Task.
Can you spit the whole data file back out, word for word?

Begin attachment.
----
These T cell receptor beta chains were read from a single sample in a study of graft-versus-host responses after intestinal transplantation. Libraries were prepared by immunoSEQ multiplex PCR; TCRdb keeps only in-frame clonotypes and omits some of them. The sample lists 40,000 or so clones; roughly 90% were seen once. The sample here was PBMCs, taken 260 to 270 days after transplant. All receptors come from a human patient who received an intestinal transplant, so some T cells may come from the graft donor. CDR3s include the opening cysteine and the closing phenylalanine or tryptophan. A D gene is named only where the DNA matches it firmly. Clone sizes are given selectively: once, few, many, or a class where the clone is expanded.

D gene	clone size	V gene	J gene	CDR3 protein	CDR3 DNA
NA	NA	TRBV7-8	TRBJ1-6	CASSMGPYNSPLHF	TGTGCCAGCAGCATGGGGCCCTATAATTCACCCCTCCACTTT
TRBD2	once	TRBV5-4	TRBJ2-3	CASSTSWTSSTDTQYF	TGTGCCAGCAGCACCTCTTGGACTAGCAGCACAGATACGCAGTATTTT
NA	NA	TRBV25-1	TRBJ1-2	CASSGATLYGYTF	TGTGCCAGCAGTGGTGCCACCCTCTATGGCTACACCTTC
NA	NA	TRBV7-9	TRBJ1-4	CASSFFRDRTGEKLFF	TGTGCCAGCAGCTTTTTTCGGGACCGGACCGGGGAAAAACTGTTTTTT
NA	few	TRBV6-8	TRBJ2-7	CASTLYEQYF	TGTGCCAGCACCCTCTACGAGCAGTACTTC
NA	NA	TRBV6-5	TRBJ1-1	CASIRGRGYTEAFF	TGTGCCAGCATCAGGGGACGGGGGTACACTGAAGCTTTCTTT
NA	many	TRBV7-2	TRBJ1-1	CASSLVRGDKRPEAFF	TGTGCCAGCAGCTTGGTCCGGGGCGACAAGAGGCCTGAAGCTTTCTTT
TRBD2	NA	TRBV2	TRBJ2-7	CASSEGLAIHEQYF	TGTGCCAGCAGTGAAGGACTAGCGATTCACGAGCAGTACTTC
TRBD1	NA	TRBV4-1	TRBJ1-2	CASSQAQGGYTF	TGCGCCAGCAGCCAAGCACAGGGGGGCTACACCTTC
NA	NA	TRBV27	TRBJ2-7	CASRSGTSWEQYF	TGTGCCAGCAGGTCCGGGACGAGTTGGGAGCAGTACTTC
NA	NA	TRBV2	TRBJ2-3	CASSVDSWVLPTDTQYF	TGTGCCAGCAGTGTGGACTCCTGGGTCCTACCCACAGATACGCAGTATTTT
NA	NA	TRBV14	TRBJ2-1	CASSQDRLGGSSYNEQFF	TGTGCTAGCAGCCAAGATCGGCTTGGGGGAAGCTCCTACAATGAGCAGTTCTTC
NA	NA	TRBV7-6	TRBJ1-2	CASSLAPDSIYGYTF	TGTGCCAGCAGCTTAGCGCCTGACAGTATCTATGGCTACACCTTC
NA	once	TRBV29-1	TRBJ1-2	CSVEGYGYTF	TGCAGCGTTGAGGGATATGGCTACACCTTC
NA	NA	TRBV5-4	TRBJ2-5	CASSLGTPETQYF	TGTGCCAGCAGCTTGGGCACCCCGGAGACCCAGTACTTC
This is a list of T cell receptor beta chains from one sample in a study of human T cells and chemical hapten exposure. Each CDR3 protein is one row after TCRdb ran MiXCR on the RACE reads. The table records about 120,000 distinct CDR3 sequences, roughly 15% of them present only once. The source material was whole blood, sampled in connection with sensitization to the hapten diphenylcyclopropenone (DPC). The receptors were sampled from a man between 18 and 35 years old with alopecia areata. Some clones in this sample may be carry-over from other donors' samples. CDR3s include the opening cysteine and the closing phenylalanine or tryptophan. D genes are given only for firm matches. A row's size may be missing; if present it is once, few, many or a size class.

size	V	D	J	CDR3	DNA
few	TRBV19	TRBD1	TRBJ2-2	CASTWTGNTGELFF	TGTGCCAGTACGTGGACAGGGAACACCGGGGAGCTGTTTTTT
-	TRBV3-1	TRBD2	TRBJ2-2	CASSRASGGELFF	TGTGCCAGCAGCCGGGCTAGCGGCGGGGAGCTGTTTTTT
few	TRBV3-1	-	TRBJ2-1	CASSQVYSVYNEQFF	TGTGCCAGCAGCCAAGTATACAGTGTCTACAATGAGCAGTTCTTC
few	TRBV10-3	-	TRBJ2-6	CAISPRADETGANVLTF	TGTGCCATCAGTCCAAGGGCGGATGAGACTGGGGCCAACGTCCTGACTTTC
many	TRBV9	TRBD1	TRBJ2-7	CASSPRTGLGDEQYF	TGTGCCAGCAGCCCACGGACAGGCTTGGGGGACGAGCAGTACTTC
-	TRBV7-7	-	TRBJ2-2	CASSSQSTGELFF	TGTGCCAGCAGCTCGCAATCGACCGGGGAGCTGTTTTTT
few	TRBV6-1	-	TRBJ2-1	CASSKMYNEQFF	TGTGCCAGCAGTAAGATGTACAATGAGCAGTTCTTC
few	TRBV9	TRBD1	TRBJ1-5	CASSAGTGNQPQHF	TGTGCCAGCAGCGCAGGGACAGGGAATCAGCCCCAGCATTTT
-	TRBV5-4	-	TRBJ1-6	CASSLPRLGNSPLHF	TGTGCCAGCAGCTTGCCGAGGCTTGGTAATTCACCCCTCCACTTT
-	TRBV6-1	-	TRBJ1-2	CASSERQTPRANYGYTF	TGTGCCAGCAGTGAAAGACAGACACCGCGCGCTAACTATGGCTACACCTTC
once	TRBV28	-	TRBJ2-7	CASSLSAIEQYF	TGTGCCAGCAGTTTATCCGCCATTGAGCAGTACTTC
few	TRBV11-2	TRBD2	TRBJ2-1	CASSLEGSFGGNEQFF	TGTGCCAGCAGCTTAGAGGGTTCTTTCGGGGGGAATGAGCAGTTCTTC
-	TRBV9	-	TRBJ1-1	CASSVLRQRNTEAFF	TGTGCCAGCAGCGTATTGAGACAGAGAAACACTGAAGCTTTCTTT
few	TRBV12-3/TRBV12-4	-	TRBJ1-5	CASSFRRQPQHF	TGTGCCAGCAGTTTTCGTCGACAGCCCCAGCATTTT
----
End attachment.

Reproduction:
These T cell receptor beta chains were read from a single sample in a study of graft-versus-host responses after intestinal transplantation. Libraries were prepared by immunoSEQ multiplex PCR; TCRdb keeps only in-frame clonotypes and omits some of them. The sample lists 40,000 or so clones; roughly 90% were seen once. The sample here was PBMCs, taken 260 to 270 days after transplant. All receptors come from a human patient who received an intestinal transplant, so some T cells may come from the graft donor. CDR3s include the opening cysteine and the closing phenylalanine or tryptophan. A D gene is named only where the DNA matches it firmly. Clone sizes are given selectively: once, few, many, or a class where the clone is expanded.

D gene	clone size	V gene	J gene	CDR3 protein	CDR3 DNA
NA	NA	TRBV7-8	TRBJ1-6	CASSMGPYNSPLHF	TGTGCCAGCAGCATGGGGCCCTATAATTCACCCCTCCACTTT
TRBD2	once	TRBV5-4	TRBJ2-3	CASSTSWTSSTDTQYF	TGTGCCAGCAGCACCTCTTGGACTAGCAGCACAGATACGCAGTATTTT
NA	NA	TRBV25-1	TRBJ1-2	CASSGATLYGYTF	TGTGCCAGCAGTGGTGCCACCCTCTATGGCTACACCTTC
NA	NA	TRBV7-9	TRBJ1-4	CASSFFRDRTGEKLFF	TGTGCCAGCAGCTTTTTTCGGGACCGGACCGGGGAAAAACTGTTTTTT
NA	few	TRBV6-8	TRBJ2-7	CASTLYEQYF	TGTGCCAGCACCCTCTACGAGCAGTACTTC
NA	NA	TRBV6-5	TRBJ1-1	CASIRGRGYTEAFF	TGTGCCAGCATCAGGGGACGGGGGTACACTGAAGCTTTCTTT
NA	many	TRBV7-2	TRBJ1-1	CASSLVRGDKRPEAFF	TGTGCCAGCAGCTTGGTCCGGGGCGACAAGAGGCCTGAAGCTTTCTTT
TRBD2	NA	TRBV2	TRBJ2-7	CASSEGLAIHEQYF	TGTGCCAGCAGTGAAGGACTAGCGATTCACGAGCAGTACTTC
TRBD1	NA	TRBV4-1	TRBJ1-2	CASSQAQGGYTF	TGCGCCAGCAGCCAAGCACAGGGGGGCTACACCTTC
NA	NA	TRBV27	TRBJ2-7	CASRSGTSWEQYF	TGTGCCAGCAGGTCCGGGACGAGTTGGGAGCAGTACTTC
NA	NA	TRBV2	TRBJ2-3	CASSVDSWVLPTDTQYF	TGTGCCAGCAGTGTGGACTCCTGGGTCCTACCCACAGATACGCAGTATTTT
NA	NA	TRBV14	TRBJ2-1	CASSQDRLGGSSYNEQFF	TGTGCTAGCAGCCAAGATCGGCTTGGGGGAAGCTCCTACAATGAGCAGTTCTTC
NA	NA	TRBV7-6	TRBJ1-2	CASSLAPDSIYGYTF	TGTGCCAGCAGCTTAGCGCCTGACAGTATCTATGGCTACACCTTC
NA	once	TRBV29-1	TRBJ1-2	CSVEGYGYTF	TGCAGCGTTGAGGGATATGGCTACACCTTC
NA	NA	TRBV5-4	TRBJ2-5	CASSLGTPETQYF	TGTGCCAGCAGCTTGGGCACCCCGGAGACCCAGTACTTC
This is a list of T cell receptor beta chains from one sample in a study of human T cells and chemical hapten exposure. Each CDR3 protein is one row after TCRdb ran MiXCR on the RACE reads. The table records about 120,000 distinct CDR3 sequences, roughly 15% of them present only once. The source material was whole blood, sampled in connection with sensitization to the hapten diphenylcyclopropenone (DPC). The receptors were sampled from a man between 18 and 35 years old with alopecia areata. Some clones in this sample may be carry-over from other donors' samples. CDR3s include the opening cysteine and the closing phenylalanine or tryptophan. D genes are given only for firm matches. A row's size may be missing; if present it is once, few, many or a size class.

size	V	D	J	CDR3	DNA
few	TRBV19	TRBD1	TRBJ2-2	CASTWTGNTGELFF	TGTGCCAGTACGTGGACAGGGAACACCGGGGAGCTGTTTTTT
-	TRBV3-1	TRBD2	TRBJ2-2	CASSRASGGELFF	TGTGCCAGCAGCCGGGCTAGCGGCGGGGAGCTGTTTTTT
few	TRBV3-1	-	TRBJ2-1	CASSQVYSVYNEQFF	TGTGCCAGCAGCCAAGTATACAGTGTCTACAATGAGCAGTTCTTC
few	TRBV10-3	-	TRBJ2-6	CAISPRADETGANVLTF	TGTGCCATCAGTCCAAGGGCGGATGAGACTGGGGCCAACGTCCTGACTTTC
many	TRBV9	TRBD1	TRBJ2-7	CASSPRTGLGDEQYF	TGTGCCAGCAGCCCACGGACAGGCTTGGGGGACGAGCAGTACTTC
-	TRBV7-7	-	TRBJ2-2	CASSSQSTGELFF	TGTGCCAGCAGCTCGCAATCGACCGGGGAGCTGTTTTTT
few	TRBV6-1	-	TRBJ2-1	CASSKMYNEQFF	TGTGCCAGCAGTAAGATGTACAATGAGCAGTTCTTC
few	TRBV9	TRBD1	TRBJ1-5	CASSAGTGNQPQHF	TGTGCCAGCAGCGCAGGGACAGGGAATCAGCCCCAGCATTTT
-	TRBV5-4	-	TRBJ1-6	CASSLPRLGNSPLHF	TGTGCCAGCAGCTTGCCGAGGCTTGGTAATTCACCCCTCCACTTT
-	TRBV6-1	-	TRBJ1-2	CASSERQTPRANYGYTF	TGTGCCAGCAGTGAAAGACAGACACCGCGCGCTAACTATGGCTACACCTTC
once	TRBV28	-	TRBJ2-7	CASSLSAIEQYF	TGTGCCAGCAGTTTATCCGCCATTGAGCAGTACTTC
few	TRBV11-2	TRBD2	TRBJ2-1	CASSLEGSFGGNEQFF	TGTGCCAGCAGCTTAGAGGGTTCTTTCGGGGGGAATGAGCAGTTCTTC
-	TRBV9	-	TRBJ1-1	CASSVLRQRNTEAFF	TGTGCCAGCAGCGTATTGAGACAGAGAAACACTGAAGCTTTCTTT
few	TRBV12-3/TRBV12-4	-	TRBJ1-5	CASSFRRQPQHF	TGTGCCAGCAGTTTTCGTCGACAGCCCCAGCATTTT